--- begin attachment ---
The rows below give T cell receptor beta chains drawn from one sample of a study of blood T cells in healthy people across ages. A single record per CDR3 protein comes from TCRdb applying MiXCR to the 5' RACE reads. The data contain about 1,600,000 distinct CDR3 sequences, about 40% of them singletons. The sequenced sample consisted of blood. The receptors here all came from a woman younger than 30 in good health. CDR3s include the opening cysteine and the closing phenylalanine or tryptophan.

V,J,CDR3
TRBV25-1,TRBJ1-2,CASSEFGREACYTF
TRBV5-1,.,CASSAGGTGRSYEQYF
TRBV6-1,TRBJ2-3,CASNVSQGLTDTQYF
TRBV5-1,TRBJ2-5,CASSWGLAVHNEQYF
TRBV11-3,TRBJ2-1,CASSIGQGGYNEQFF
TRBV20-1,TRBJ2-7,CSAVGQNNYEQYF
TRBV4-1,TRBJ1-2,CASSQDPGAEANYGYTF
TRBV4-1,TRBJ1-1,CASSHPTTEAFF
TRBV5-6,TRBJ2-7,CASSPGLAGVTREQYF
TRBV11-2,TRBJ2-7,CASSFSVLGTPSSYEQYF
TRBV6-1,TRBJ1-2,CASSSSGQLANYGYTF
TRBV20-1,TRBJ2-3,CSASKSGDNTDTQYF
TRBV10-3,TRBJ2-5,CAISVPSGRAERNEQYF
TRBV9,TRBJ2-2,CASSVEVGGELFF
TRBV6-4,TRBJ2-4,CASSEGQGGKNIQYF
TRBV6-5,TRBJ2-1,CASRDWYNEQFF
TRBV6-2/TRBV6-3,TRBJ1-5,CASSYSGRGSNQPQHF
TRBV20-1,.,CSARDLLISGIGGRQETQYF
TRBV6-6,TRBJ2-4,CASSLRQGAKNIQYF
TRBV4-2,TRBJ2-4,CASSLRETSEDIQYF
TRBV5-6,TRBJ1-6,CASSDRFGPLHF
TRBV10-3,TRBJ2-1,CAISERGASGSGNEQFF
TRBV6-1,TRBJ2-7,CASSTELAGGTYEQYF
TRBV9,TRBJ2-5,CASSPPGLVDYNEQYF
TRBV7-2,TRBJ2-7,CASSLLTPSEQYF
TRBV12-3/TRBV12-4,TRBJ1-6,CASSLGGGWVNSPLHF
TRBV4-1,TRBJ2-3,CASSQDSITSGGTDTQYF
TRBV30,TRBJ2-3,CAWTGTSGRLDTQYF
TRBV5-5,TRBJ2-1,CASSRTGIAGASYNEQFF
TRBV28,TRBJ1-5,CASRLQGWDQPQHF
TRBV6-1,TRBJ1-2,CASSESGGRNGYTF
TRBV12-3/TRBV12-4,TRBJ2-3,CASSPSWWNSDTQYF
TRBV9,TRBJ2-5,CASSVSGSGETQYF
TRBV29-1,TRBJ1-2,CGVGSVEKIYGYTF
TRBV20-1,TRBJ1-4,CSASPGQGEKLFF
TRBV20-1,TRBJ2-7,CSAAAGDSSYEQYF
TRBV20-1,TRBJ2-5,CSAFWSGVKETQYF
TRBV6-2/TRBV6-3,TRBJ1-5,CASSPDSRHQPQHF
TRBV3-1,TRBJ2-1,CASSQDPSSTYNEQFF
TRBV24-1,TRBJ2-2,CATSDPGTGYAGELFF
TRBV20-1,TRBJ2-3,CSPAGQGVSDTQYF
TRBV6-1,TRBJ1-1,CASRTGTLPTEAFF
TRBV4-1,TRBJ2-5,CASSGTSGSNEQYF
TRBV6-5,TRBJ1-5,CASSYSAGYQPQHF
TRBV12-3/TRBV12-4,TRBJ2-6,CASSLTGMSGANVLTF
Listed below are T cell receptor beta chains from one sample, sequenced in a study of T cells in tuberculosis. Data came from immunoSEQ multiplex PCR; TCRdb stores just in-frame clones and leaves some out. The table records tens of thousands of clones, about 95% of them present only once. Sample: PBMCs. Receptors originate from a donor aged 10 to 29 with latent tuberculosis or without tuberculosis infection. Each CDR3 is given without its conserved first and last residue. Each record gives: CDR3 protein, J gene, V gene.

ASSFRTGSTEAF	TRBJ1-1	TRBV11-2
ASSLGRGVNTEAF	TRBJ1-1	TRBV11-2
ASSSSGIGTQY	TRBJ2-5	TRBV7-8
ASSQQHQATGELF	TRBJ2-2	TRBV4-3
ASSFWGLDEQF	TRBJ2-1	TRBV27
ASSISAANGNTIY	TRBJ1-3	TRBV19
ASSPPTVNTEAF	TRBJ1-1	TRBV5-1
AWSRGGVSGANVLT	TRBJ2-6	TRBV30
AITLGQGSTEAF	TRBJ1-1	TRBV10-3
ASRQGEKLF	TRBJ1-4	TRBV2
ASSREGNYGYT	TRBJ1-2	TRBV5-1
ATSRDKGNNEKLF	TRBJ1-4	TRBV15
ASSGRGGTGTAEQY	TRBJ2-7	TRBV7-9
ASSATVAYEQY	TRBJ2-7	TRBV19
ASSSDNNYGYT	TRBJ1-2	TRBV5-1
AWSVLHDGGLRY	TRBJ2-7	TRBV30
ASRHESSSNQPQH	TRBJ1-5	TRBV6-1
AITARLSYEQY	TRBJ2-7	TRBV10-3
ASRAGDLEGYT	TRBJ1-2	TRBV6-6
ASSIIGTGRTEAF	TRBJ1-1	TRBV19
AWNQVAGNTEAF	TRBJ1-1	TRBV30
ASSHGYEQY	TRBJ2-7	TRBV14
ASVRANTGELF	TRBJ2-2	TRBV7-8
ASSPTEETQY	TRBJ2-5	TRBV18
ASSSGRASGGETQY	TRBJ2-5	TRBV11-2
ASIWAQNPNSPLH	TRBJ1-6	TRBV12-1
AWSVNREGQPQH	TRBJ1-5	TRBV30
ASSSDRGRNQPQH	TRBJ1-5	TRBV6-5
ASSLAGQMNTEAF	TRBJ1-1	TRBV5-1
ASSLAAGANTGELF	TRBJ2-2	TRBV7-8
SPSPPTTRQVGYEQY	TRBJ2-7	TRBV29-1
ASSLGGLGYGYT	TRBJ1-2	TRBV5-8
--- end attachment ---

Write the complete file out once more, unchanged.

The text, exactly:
The rows below give T cell receptor beta chains drawn from one sample of a study of blood T cells in healthy people across ages. A single record per CDR3 protein comes from TCRdb applying MiXCR to the 5' RACE reads. The data contain about 1,600,000 distinct CDR3 sequences, about 40% of them singletons. The sequenced sample consisted of blood. The receptors here all came from a woman younger than 30 in good health. CDR3s include the opening cysteine and the closing phenylalanine or tryptophan.

V,J,CDR3
TRBV25-1,TRBJ1-2,CASSEFGREACYTF
TRBV5-1,.,CASSAGGTGRSYEQYF
TRBV6-1,TRBJ2-3,CASNVSQGLTDTQYF
TRBV5-1,TRBJ2-5,CASSWGLAVHNEQYF
TRBV11-3,TRBJ2-1,CASSIGQGGYNEQFF
TRBV20-1,TRBJ2-7,CSAVGQNNYEQYF
TRBV4-1,TRBJ1-2,CASSQDPGAEANYGYTF
TRBV4-1,TRBJ1-1,CASSHPTTEAFF
TRBV5-6,TRBJ2-7,CASSPGLAGVTREQYF
TRBV11-2,TRBJ2-7,CASSFSVLGTPSSYEQYF
TRBV6-1,TRBJ1-2,CASSSSGQLANYGYTF
TRBV20-1,TRBJ2-3,CSASKSGDNTDTQYF
TRBV10-3,TRBJ2-5,CAISVPSGRAERNEQYF
TRBV9,TRBJ2-2,CASSVEVGGELFF
TRBV6-4,TRBJ2-4,CASSEGQGGKNIQYF
TRBV6-5,TRBJ2-1,CASRDWYNEQFF
TRBV6-2/TRBV6-3,TRBJ1-5,CASSYSGRGSNQPQHF
TRBV20-1,.,CSARDLLISGIGGRQETQYF
TRBV6-6,TRBJ2-4,CASSLRQGAKNIQYF
TRBV4-2,TRBJ2-4,CASSLRETSEDIQYF
TRBV5-6,TRBJ1-6,CASSDRFGPLHF
TRBV10-3,TRBJ2-1,CAISERGASGSGNEQFF
TRBV6-1,TRBJ2-7,CASSTELAGGTYEQYF
TRBV9,TRBJ2-5,CASSPPGLVDYNEQYF
TRBV7-2,TRBJ2-7,CASSLLTPSEQYF
TRBV12-3/TRBV12-4,TRBJ1-6,CASSLGGGWVNSPLHF
TRBV4-1,TRBJ2-3,CASSQDSITSGGTDTQYF
TRBV30,TRBJ2-3,CAWTGTSGRLDTQYF
TRBV5-5,TRBJ2-1,CASSRTGIAGASYNEQFF
TRBV28,TRBJ1-5,CASRLQGWDQPQHF
TRBV6-1,TRBJ1-2,CASSESGGRNGYTF
TRBV12-3/TRBV12-4,TRBJ2-3,CASSPSWWNSDTQYF
TRBV9,TRBJ2-5,CASSVSGSGETQYF
TRBV29-1,TRBJ1-2,CGVGSVEKIYGYTF
TRBV20-1,TRBJ1-4,CSASPGQGEKLFF
TRBV20-1,TRBJ2-7,CSAAAGDSSYEQYF
TRBV20-1,TRBJ2-5,CSAFWSGVKETQYF
TRBV6-2/TRBV6-3,TRBJ1-5,CASSPDSRHQPQHF
TRBV3-1,TRBJ2-1,CASSQDPSSTYNEQFF
TRBV24-1,TRBJ2-2,CATSDPGTGYAGELFF
TRBV20-1,TRBJ2-3,CSPAGQGVSDTQYF
TRBV6-1,TRBJ1-1,CASRTGTLPTEAFF
TRBV4-1,TRBJ2-5,CASSGTSGSNEQYF
TRBV6-5,TRBJ1-5,CASSYSAGYQPQHF
TRBV12-3/TRBV12-4,TRBJ2-6,CASSLTGMSGANVLTF
Listed below are T cell receptor beta chains from one sample, sequenced in a study of T cells in tuberculosis. Data came from immunoSEQ multiplex PCR; TCRdb stores just in-frame clones and leaves some out. The table records tens of thousands of clones, about 95% of them present only once. Sample: PBMCs. Receptors originate from a donor aged 10 to 29 with latent tuberculosis or without tuberculosis infection. Each CDR3 is given without its conserved first and last residue. Each record gives: CDR3 protein, J gene, V gene.

ASSFRTGSTEAF	TRBJ1-1	TRBV11-2
ASSLGRGVNTEAF	TRBJ1-1	TRBV11-2
ASSSSGIGTQY	TRBJ2-5	TRBV7-8
ASSQQHQATGELF	TRBJ2-2	TRBV4-3
ASSFWGLDEQF	TRBJ2-1	TRBV27
ASSISAANGNTIY	TRBJ1-3	TRBV19
ASSPPTVNTEAF	TRBJ1-1	TRBV5-1
AWSRGGVSGANVLT	TRBJ2-6	TRBV30
AITLGQGSTEAF	TRBJ1-1	TRBV10-3
ASRQGEKLF	TRBJ1-4	TRBV2
ASSREGNYGYT	TRBJ1-2	TRBV5-1
ATSRDKGNNEKLF	TRBJ1-4	TRBV15
ASSGRGGTGTAEQY	TRBJ2-7	TRBV7-9
ASSATVAYEQY	TRBJ2-7	TRBV19
ASSSDNNYGYT	TRBJ1-2	TRBV5-1
AWSVLHDGGLRY	TRBJ2-7	TRBV30
ASRHESSSNQPQH	TRBJ1-5	TRBV6-1
AITARLSYEQY	TRBJ2-7	TRBV10-3
ASRAGDLEGYT	TRBJ1-2	TRBV6-6
ASSIIGTGRTEAF	TRBJ1-1	TRBV19
AWNQVAGNTEAF	TRBJ1-1	TRBV30
ASSHGYEQY	TRBJ2-7	TRBV14
ASVRANTGELF	TRBJ2-2	TRBV7-8
ASSPTEETQY	TRBJ2-5	TRBV18
ASSSGRASGGETQY	TRBJ2-5	TRBV11-2
ASIWAQNPNSPLH	TRBJ1-6	TRBV12-1
AWSVNREGQPQH	TRBJ1-5	TRBV30
ASSSDRGRNQPQH	TRBJ1-5	TRBV6-5
ASSLAGQMNTEAF	TRBJ1-1	TRBV5-1
ASSLAAGANTGELF	TRBJ2-2	TRBV7-8
SPSPPTTRQVGYEQY	TRBJ2-7	TRBV29-1
ASSLGGLGYGYT	TRBJ1-2	TRBV5-8